Tuesday, July 31, 2018

Mississippi VI

Mississippi was the very first memorial I visited on this journey, nearly 10 years ago. I was there about two years after Katrina devastated the southern coast and was astounded at how little had been done to restore the area.

This project, at the time, was still roaming around my head with no real plan of how, or when, to start. I discovered the memorial and spent several days trying to photograph it properly, but what struck me about it was its resilience, if you will. It survived, somehow, when much of what surrounded it was just gone.

These faces, just a couple from the many, say the same to me. Resilience. I think they speak volumes about vets and our never ending efforts to live, love, survive. These did not return

So, as you look at these guys, remember that.

Some of us struggle much more than others. These three and the 658 others from Mississippi never got the chance to try.

So, on the 5th of August we will return to New Jersey, so join me there, as usual, at 9:00am.

To see other memorials from Mississippi, or any other state, click the state name on the left side of this page.

Thursday, July 26, 2018

Minnesota VIII

Another from the Faces of Remembrance series, this one from very near the Minnesota Vietnam Memorial on Minnesota's Capitol grounds which honors the more than 1100 lost in 'Nam.

The statue stands 12-feet high. It consists of 1,500 steel pieces hammered and welded together. The statue depicts a returning Minnesota soldier dressed in full combat gear. He represents all the living Veterans who came home from war to help other Veterans preserve the memory of their fallen comrades. His outstretched arms ask the viewer for recognition and acceptance. The things that stands out to me is his face, he looks like a child, a face not often seen on a someone coming home.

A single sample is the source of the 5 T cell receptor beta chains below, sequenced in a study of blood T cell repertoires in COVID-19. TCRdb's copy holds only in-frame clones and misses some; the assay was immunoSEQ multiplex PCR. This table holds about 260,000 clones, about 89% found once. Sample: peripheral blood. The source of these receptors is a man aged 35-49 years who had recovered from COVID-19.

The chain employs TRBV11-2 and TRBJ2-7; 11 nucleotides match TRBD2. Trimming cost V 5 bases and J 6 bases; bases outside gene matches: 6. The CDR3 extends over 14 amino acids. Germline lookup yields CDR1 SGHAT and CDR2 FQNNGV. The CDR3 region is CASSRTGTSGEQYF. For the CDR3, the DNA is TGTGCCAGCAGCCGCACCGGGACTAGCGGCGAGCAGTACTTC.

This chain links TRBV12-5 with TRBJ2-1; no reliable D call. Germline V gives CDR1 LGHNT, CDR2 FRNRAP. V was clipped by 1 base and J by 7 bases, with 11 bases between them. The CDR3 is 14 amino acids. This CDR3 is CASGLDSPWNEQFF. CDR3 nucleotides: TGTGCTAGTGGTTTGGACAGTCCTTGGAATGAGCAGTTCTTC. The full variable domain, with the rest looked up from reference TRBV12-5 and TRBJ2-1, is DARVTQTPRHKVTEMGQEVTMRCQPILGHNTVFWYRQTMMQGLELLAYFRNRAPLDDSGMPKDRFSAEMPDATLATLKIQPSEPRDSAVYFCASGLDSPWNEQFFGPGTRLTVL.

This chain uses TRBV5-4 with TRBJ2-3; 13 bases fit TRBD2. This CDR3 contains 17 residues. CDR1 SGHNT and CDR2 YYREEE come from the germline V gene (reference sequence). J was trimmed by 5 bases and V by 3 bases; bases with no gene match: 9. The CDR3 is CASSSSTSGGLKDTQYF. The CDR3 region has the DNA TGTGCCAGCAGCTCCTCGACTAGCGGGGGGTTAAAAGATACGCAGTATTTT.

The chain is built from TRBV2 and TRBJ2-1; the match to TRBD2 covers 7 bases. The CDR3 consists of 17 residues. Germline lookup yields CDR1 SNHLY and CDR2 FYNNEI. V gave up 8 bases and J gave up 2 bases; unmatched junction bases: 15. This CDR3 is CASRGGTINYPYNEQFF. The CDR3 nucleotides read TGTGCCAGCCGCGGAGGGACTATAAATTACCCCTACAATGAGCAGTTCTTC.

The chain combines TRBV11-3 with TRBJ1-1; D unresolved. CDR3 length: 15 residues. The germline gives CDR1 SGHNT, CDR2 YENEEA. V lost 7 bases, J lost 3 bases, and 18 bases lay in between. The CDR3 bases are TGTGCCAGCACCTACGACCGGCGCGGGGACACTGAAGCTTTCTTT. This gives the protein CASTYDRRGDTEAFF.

It is called a Monument to the Living, but more commonly, by many,  simply as The Grunt.

I like his stance, too, it seems, to me, to be the classic WTF pose so many of us are familiar with in-country and more recently here at home.

You don't see too many memorials to those who made it back, but every now and then, it is good to see.

Next time, on the 31st, we will return to Mississippi, so join me there at 9:00am, as usual.

To see other memorials from Minnesota, or any other state, please click on the state name on the left side of this page.

Saturday, July 21, 2018

Michigan IX

Continuing in my Faces of Remembrance series brings us to Mt. Pleasant, Michigan.

I've told the story of the statue War Cry elsewhere on this site and you might want to check it out.

Today, I just want to focus upon the faces.

There are only two and one is mostly concealed by the arm of the other, but it is still a moving and poignant depiction of a side of war we don't often see, and except in Vet Center PTSD groups, get to talk about.

First, here is the statue: War Cry

The following are the two shots of the soldiers involved. I have often said that anyone who tells you he wasn't scared in 'Nam, is a liar, or perhaps he was just never there.

At first, it disappointed me that I was unable to get a better pic of the second man's face, but perhaps that was purposeful on the part of the artist. Anonymity creates universality.

Know anyone who is suffering or struggling with the aftermath of 'Nam. or any other war? Get them to a local Vet Center, asap. The folks there do great work and are only there to help and advocate for vets. I can't recommend or praise them and their work highly enough.

Next time, on the 26th, we'll venture back to Minnisota, so, meet me there at 9:00am.

To see other memorials from Michigan, or any other state, please click the state name on the left side of this page.

Monday, July 16, 2018

Massachusetts XII